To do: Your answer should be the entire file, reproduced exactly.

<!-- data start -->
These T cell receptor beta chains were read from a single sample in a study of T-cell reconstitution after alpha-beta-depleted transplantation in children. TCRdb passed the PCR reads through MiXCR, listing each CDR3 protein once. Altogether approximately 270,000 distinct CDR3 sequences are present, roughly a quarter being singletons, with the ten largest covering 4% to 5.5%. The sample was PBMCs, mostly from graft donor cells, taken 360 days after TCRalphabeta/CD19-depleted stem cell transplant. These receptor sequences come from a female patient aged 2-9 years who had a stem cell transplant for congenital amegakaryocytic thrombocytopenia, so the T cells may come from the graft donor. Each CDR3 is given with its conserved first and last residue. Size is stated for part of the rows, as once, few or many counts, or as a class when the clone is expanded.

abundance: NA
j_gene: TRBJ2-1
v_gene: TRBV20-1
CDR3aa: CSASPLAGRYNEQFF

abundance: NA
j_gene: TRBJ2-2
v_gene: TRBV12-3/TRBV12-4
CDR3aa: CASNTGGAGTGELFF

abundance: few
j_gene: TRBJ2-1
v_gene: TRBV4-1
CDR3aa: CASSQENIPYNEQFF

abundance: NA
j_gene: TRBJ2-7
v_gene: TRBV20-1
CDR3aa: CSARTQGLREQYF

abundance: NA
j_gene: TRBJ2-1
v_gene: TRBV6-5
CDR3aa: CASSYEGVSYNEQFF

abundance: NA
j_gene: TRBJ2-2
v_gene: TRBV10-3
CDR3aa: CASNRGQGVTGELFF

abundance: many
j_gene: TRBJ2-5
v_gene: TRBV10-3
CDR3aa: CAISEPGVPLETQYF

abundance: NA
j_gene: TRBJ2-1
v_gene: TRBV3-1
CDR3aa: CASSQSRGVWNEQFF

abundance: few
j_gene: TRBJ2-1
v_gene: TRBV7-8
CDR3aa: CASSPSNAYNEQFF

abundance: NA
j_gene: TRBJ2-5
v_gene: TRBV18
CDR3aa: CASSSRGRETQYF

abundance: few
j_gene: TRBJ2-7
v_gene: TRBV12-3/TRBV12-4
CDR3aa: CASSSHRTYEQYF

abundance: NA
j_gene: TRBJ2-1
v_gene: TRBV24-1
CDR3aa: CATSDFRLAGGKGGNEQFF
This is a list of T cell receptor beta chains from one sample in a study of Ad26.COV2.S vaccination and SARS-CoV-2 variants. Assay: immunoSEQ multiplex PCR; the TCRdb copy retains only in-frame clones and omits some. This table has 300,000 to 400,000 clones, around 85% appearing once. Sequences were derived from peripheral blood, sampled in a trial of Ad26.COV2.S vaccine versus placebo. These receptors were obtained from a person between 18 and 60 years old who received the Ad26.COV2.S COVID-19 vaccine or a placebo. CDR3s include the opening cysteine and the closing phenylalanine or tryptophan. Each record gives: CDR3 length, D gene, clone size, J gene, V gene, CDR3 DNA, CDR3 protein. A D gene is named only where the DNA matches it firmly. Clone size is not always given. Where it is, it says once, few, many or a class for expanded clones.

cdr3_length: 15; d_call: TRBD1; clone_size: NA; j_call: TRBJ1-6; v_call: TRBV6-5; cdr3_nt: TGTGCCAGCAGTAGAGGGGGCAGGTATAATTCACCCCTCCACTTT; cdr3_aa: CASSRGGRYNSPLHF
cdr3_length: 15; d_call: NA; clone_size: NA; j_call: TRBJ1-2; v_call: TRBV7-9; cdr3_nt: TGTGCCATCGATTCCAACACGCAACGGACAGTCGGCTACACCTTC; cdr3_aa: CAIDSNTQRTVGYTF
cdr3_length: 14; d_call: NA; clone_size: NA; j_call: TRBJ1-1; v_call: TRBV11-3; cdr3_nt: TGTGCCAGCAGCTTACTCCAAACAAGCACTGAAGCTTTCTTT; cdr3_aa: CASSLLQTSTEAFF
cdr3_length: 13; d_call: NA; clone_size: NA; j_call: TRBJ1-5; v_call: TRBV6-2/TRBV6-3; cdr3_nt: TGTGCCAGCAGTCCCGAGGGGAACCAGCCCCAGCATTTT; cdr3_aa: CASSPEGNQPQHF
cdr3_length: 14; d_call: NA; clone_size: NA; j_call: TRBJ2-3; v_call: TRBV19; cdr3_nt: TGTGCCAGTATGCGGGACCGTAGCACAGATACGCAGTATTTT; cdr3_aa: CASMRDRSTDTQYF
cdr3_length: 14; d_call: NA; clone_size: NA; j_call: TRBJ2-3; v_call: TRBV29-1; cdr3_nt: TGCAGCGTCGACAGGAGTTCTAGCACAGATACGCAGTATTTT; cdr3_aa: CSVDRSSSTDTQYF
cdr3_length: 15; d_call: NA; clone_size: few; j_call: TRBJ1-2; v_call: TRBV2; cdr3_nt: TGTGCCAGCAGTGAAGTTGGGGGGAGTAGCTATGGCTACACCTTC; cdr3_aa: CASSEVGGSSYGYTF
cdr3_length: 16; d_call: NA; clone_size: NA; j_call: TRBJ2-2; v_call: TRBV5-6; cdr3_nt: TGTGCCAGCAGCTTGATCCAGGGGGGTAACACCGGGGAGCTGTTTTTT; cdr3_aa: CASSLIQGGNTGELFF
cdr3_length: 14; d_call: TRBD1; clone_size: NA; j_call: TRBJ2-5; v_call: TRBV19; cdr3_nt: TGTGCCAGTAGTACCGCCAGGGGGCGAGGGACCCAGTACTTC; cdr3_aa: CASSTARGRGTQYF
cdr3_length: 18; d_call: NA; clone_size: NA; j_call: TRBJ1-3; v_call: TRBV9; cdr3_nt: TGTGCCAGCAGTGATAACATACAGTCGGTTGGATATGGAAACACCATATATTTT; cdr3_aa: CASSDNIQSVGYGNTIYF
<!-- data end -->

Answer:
These T cell receptor beta chains were read from a single sample in a study of T-cell reconstitution after alpha-beta-depleted transplantation in children. TCRdb passed the PCR reads through MiXCR, listing each CDR3 protein once. Altogether approximately 270,000 distinct CDR3 sequences are present, roughly a quarter being singletons, with the ten largest covering 4% to 5.5%. The sample was PBMCs, mostly from graft donor cells, taken 360 days after TCRalphabeta/CD19-depleted stem cell transplant. These receptor sequences come from a female patient aged 2-9 years who had a stem cell transplant for congenital amegakaryocytic thrombocytopenia, so the T cells may come from the graft donor. Each CDR3 is given with its conserved first and last residue. Size is stated for part of the rows, as once, few or many counts, or as a class when the clone is expanded.

abundance: NA
j_gene: TRBJ2-1
v_gene: TRBV20-1
CDR3aa: CSASPLAGRYNEQFF

abundance: NA
j_gene: TRBJ2-2
v_gene: TRBV12-3/TRBV12-4
CDR3aa: CASNTGGAGTGELFF

abundance: few
j_gene: TRBJ2-1
v_gene: TRBV4-1
CDR3aa: CASSQENIPYNEQFF

abundance: NA
j_gene: TRBJ2-7
v_gene: TRBV20-1
CDR3aa: CSARTQGLREQYF

abundance: NA
j_gene: TRBJ2-1
v_gene: TRBV6-5
CDR3aa: CASSYEGVSYNEQFF

abundance: NA
j_gene: TRBJ2-2
v_gene: TRBV10-3
CDR3aa: CASNRGQGVTGELFF

abundance: many
j_gene: TRBJ2-5
v_gene: TRBV10-3
CDR3aa: CAISEPGVPLETQYF

abundance: NA
j_gene: TRBJ2-1
v_gene: TRBV3-1
CDR3aa: CASSQSRGVWNEQFF

abundance: few
j_gene: TRBJ2-1
v_gene: TRBV7-8
CDR3aa: CASSPSNAYNEQFF

abundance: NA
j_gene: TRBJ2-5
v_gene: TRBV18
CDR3aa: CASSSRGRETQYF

abundance: few
j_gene: TRBJ2-7
v_gene: TRBV12-3/TRBV12-4
CDR3aa: CASSSHRTYEQYF

abundance: NA
j_gene: TRBJ2-1
v_gene: TRBV24-1
CDR3aa: CATSDFRLAGGKGGNEQFF
This is a list of T cell receptor beta chains from one sample in a study of Ad26.COV2.S vaccination and SARS-CoV-2 variants. Assay: immunoSEQ multiplex PCR; the TCRdb copy retains only in-frame clones and omits some. This table has 300,000 to 400,000 clones, around 85% appearing once. Sequences were derived from peripheral blood, sampled in a trial of Ad26.COV2.S vaccine versus placebo. These receptors were obtained from a person between 18 and 60 years old who received the Ad26.COV2.S COVID-19 vaccine or a placebo. CDR3s include the opening cysteine and the closing phenylalanine or tryptophan. Each record gives: CDR3 length, D gene, clone size, J gene, V gene, CDR3 DNA, CDR3 protein. A D gene is named only where the DNA matches it firmly. Clone size is not always given. Where it is, it says once, few, many or a class for expanded clones.

cdr3_length: 15; d_call: TRBD1; clone_size: NA; j_call: TRBJ1-6; v_call: TRBV6-5; cdr3_nt: TGTGCCAGCAGTAGAGGGGGCAGGTATAATTCACCCCTCCACTTT; cdr3_aa: CASSRGGRYNSPLHF
cdr3_length: 15; d_call: NA; clone_size: NA; j_call: TRBJ1-2; v_call: TRBV7-9; cdr3_nt: TGTGCCATCGATTCCAACACGCAACGGACAGTCGGCTACACCTTC; cdr3_aa: CAIDSNTQRTVGYTF
cdr3_length: 14; d_call: NA; clone_size: NA; j_call: TRBJ1-1; v_call: TRBV11-3; cdr3_nt: TGTGCCAGCAGCTTACTCCAAACAAGCACTGAAGCTTTCTTT; cdr3_aa: CASSLLQTSTEAFF
cdr3_length: 13; d_call: NA; clone_size: NA; j_call: TRBJ1-5; v_call: TRBV6-2/TRBV6-3; cdr3_nt: TGTGCCAGCAGTCCCGAGGGGAACCAGCCCCAGCATTTT; cdr3_aa: CASSPEGNQPQHF
cdr3_length: 14; d_call: NA; clone_size: NA; j_call: TRBJ2-3; v_call: TRBV19; cdr3_nt: TGTGCCAGTATGCGGGACCGTAGCACAGATACGCAGTATTTT; cdr3_aa: CASMRDRSTDTQYF
cdr3_length: 14; d_call: NA; clone_size: NA; j_call: TRBJ2-3; v_call: TRBV29-1; cdr3_nt: TGCAGCGTCGACAGGAGTTCTAGCACAGATACGCAGTATTTT; cdr3_aa: CSVDRSSSTDTQYF
cdr3_length: 15; d_call: NA; clone_size: few; j_call: TRBJ1-2; v_call: TRBV2; cdr3_nt: TGTGCCAGCAGTGAAGTTGGGGGGAGTAGCTATGGCTACACCTTC; cdr3_aa: CASSEVGGSSYGYTF
cdr3_length: 16; d_call: NA; clone_size: NA; j_call: TRBJ2-2; v_call: TRBV5-6; cdr3_nt: TGTGCCAGCAGCTTGATCCAGGGGGGTAACACCGGGGAGCTGTTTTTT; cdr3_aa: CASSLIQGGNTGELFF
cdr3_length: 14; d_call: TRBD1; clone_size: NA; j_call: TRBJ2-5; v_call: TRBV19; cdr3_nt: TGTGCCAGTAGTACCGCCAGGGGGCGAGGGACCCAGTACTTC; cdr3_aa: CASSTARGRGTQYF
cdr3_length: 18; d_call: NA; clone_size: NA; j_call: TRBJ1-3; v_call: TRBV9; cdr3_nt: TGTGCCAGCAGTGATAACATACAGTCGGTTGGATATGGAAACACCATATATTTT; cdr3_aa: CASSDNIQSVGYGNTIYF